Get friendly

Sport is way more fun with friends. And you’re also more likely to be – and stay – active together. Go for it!

Tips and tricks: education

European Week of Sport infographic about education

Plant a school garden

School gardens are a fun way to #BeActive and teach instructive lessons on biology, chemistry, and other topics. By growing their own vegetables and fruits, students also learn about the relationship between food and nutrition.

  • Plant a fruit, vegetable, or herb garden that students are responsible for tending. It can be outside or inside. By planting, harvesting, and then eating what they grow, students can #BeActive, learn, and have fun all at once.
  • Incorporate school gardens into classroom lessons (e.g., science and cooking) for a total #BeActive learning experience.

Create a #BeActive council

Councils can bring teachers, parents, students, and administrators together to discuss ways to #BeActive more at school. Everyone involved should share the view that physical education is worth teaching and learning. Here are some questions to get the conversation started:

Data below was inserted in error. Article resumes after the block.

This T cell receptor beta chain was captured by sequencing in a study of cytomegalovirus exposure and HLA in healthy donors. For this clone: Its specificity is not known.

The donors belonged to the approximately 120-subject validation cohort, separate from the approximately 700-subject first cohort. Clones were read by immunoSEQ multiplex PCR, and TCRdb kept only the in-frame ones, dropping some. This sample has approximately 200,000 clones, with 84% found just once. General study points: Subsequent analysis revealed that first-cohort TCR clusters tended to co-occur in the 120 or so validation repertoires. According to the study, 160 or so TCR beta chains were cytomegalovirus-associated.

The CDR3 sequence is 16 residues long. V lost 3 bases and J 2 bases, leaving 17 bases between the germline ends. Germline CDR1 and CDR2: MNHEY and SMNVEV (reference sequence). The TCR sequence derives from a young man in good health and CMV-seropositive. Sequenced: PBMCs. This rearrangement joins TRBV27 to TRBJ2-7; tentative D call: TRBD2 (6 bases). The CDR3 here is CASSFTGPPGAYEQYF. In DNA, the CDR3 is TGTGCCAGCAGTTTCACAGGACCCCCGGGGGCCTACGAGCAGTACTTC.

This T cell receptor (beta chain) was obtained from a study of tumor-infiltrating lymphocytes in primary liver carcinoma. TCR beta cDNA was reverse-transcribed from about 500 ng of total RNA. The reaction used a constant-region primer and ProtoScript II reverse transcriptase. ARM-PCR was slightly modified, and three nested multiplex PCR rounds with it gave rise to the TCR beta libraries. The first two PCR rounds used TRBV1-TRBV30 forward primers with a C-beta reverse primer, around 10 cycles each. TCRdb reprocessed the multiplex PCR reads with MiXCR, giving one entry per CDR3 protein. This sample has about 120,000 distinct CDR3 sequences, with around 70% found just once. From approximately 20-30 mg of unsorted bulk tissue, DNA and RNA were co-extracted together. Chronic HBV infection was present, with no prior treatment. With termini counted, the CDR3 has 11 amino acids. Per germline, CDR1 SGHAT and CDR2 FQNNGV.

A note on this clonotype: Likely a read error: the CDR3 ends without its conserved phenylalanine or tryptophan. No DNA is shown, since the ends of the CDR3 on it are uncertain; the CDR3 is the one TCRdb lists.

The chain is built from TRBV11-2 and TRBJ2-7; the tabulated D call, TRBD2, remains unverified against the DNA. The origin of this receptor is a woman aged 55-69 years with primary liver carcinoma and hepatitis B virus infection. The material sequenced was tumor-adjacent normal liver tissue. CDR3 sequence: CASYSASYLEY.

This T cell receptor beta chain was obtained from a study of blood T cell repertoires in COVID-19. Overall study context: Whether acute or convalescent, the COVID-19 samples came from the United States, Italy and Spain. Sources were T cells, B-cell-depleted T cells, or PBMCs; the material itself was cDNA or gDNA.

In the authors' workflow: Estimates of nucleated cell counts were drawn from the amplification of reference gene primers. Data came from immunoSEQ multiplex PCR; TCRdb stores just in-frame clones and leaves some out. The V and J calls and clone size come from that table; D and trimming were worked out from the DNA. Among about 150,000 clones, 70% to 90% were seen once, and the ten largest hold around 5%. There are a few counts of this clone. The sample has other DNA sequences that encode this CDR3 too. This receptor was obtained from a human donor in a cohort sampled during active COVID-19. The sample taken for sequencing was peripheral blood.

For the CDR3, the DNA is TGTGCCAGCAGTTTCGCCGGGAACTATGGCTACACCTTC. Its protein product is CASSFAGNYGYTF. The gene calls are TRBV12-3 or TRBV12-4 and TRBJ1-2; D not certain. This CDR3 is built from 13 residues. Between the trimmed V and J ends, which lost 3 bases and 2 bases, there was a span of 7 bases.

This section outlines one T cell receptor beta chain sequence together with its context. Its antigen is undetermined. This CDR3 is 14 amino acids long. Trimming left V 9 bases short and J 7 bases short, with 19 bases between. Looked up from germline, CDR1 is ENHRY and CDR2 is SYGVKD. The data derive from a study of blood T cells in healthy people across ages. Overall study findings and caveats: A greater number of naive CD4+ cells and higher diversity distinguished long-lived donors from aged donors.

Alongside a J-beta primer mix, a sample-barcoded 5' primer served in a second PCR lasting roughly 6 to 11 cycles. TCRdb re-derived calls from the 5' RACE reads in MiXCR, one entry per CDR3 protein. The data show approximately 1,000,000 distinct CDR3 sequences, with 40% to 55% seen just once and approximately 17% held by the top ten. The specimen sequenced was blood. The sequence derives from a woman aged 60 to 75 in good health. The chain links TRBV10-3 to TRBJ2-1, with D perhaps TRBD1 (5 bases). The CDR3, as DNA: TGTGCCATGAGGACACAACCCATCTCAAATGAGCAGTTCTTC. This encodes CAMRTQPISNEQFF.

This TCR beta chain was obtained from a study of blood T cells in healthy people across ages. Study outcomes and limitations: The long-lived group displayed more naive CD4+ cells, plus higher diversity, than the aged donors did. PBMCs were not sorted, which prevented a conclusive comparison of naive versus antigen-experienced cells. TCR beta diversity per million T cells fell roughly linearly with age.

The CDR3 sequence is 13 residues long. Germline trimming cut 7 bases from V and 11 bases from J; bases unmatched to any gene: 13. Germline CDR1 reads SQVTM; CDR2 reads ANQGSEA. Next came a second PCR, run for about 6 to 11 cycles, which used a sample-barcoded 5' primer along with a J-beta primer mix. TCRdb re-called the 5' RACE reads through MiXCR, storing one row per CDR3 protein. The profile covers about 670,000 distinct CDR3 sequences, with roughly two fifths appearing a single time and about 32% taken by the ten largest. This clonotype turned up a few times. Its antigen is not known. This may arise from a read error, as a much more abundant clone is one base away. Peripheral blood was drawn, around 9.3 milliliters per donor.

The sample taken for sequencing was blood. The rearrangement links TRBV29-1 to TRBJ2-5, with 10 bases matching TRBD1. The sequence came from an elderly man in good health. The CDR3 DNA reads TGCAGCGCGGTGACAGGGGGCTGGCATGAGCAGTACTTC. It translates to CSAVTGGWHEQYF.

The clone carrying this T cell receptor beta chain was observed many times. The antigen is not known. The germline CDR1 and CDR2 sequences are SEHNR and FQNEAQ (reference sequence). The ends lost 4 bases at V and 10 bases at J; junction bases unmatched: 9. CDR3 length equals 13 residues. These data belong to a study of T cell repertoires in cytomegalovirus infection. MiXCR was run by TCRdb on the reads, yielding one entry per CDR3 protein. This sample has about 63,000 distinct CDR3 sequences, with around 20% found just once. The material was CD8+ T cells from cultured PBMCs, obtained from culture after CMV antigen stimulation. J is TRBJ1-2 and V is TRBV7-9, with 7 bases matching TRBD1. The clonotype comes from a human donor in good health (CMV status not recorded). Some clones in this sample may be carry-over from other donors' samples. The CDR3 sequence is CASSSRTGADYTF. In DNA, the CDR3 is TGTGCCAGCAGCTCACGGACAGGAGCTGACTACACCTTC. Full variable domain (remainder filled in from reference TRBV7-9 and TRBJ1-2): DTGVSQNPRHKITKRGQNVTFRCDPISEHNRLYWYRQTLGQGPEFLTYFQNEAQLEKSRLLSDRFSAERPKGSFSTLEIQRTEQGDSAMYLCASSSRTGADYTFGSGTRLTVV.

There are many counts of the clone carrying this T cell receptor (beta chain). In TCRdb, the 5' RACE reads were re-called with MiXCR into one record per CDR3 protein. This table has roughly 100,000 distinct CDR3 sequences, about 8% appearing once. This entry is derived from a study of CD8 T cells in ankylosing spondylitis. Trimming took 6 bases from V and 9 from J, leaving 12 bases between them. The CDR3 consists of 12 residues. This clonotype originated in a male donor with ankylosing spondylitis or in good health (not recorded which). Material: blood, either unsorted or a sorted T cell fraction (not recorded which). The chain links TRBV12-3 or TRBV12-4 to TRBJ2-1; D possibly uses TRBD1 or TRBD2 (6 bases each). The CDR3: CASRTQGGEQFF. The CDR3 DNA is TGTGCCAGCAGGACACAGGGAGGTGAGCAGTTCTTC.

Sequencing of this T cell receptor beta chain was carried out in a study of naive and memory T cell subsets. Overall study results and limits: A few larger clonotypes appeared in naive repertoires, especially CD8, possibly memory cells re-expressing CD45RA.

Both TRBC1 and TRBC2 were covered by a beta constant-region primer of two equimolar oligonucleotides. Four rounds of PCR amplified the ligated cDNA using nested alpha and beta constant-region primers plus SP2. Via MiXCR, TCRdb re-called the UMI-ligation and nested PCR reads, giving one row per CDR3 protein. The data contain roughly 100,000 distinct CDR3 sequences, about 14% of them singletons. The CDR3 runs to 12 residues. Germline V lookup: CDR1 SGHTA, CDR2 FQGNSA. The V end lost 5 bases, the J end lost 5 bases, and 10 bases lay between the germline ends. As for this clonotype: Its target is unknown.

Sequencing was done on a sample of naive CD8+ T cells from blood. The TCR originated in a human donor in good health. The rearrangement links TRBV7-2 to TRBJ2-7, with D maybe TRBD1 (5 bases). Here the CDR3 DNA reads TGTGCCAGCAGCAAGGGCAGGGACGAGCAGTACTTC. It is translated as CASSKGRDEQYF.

• How are students being active now at school? What activity is the most popular?
  • Which teachers are most effective at helping students to #BeActive during class? And why?
  • What can parents do to support schools to #BeActive?
  • Do administrators create an enabling environment for students and teachers to #BeActive?

Get teachers to #BeActive

Teachers are some of the most influential people in children’s lives. But getting students to #BeActive requires more than just talking about physical activity. Teachers must be good role models themselves. If teachers don’t live the #BeActive lifestyle themselves, why should students?